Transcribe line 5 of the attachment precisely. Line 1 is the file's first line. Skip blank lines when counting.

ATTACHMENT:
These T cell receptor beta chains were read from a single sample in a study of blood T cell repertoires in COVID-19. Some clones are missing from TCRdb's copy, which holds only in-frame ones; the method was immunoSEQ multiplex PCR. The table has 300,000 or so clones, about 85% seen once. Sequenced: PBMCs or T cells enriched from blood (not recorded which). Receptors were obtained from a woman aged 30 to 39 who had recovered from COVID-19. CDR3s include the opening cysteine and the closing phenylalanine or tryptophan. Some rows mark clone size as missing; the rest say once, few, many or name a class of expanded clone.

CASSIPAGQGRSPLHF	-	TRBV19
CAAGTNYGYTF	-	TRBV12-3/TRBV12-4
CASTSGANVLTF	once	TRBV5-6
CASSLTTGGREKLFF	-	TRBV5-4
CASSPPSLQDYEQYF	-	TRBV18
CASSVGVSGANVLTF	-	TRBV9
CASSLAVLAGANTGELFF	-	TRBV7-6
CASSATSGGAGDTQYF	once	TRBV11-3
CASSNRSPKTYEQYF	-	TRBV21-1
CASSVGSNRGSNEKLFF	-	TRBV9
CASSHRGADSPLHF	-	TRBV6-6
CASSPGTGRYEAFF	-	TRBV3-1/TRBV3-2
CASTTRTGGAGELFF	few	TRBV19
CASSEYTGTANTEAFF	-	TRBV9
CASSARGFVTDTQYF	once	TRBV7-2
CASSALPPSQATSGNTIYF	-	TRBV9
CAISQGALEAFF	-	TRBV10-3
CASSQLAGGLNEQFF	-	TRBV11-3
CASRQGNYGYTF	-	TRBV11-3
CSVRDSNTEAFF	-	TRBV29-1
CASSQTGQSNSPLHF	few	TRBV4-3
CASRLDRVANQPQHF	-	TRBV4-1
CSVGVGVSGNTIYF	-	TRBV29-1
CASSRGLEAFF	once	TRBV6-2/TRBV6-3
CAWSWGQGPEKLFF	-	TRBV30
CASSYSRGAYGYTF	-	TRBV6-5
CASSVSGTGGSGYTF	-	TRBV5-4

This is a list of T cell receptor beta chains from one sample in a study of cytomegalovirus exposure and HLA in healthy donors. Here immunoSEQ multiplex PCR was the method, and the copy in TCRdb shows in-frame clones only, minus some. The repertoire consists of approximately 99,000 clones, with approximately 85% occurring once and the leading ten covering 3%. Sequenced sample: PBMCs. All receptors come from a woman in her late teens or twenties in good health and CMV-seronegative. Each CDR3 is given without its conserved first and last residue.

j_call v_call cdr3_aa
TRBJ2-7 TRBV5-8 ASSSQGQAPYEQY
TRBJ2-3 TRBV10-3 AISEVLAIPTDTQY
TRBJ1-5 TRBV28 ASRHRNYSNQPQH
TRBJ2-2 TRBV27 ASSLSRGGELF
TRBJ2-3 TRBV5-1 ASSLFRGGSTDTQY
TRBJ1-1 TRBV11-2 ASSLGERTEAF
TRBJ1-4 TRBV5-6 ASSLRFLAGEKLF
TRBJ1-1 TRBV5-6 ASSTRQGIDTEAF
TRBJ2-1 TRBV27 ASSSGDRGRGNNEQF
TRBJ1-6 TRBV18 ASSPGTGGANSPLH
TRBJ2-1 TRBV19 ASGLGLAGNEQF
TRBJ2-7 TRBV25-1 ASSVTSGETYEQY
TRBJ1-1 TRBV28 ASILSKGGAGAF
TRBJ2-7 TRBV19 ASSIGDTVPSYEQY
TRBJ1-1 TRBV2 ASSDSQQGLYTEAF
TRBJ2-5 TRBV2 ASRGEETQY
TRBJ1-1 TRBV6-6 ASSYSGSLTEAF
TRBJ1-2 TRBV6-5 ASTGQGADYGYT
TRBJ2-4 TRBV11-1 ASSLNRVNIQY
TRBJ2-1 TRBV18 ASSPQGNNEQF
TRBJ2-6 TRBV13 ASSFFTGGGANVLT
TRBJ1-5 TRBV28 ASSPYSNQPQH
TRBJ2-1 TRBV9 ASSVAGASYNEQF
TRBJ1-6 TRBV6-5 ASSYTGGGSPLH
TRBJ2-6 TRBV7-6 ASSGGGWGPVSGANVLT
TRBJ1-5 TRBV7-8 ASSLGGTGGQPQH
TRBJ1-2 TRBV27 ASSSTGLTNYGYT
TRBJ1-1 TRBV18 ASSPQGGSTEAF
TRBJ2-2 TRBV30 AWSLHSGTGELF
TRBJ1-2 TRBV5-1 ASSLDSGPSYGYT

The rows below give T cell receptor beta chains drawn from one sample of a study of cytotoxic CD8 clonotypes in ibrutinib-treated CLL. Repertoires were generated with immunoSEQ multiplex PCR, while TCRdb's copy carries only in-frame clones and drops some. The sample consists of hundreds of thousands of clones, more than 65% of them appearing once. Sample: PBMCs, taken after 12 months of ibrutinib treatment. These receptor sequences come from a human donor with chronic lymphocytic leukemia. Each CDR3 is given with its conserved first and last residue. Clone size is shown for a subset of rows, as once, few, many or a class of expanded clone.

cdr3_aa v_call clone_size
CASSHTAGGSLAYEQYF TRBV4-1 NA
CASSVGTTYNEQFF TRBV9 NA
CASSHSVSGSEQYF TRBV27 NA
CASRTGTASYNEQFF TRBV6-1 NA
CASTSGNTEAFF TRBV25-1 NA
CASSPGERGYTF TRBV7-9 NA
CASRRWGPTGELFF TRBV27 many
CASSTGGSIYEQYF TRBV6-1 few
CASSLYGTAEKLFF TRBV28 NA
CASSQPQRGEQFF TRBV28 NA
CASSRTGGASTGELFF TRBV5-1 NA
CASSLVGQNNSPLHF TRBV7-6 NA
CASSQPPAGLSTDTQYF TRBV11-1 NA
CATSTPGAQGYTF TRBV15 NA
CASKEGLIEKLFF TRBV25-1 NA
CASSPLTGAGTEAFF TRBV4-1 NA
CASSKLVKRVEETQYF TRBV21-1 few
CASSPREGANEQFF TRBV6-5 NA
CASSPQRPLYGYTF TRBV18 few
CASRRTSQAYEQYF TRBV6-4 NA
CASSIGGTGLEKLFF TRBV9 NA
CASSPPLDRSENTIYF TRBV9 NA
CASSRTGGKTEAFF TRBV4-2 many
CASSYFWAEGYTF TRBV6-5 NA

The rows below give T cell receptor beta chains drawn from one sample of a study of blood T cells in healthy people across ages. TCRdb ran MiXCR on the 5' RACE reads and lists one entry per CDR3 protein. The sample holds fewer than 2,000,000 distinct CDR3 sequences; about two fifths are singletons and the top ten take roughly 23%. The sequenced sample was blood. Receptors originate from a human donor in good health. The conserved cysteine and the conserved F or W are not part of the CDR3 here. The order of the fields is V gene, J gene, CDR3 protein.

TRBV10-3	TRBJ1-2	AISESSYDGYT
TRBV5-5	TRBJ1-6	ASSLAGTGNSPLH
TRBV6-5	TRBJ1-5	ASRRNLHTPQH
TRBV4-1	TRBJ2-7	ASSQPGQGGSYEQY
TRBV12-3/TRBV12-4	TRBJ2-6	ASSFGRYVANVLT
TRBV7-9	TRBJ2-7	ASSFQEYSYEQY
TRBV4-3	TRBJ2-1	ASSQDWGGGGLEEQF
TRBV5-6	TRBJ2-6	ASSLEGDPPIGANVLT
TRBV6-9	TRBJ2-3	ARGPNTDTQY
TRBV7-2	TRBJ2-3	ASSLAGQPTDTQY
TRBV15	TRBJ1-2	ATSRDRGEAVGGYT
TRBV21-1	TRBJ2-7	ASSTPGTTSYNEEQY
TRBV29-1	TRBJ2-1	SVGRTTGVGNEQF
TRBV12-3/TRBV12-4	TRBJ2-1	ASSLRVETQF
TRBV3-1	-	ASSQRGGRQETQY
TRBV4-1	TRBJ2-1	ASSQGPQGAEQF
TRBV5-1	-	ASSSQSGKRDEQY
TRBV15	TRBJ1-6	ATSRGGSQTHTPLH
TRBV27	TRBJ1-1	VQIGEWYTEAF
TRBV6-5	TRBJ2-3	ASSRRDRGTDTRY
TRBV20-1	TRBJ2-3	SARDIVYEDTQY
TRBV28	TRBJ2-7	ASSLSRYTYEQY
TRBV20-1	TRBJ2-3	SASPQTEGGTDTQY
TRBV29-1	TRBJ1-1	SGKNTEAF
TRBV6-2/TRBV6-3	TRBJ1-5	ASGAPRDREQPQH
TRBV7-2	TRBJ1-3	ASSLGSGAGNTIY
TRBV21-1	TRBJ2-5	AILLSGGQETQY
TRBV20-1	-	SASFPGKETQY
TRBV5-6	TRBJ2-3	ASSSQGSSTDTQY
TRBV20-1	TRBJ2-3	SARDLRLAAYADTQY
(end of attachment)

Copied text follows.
CASSLTTGGREKLFF	-	TRBV5-4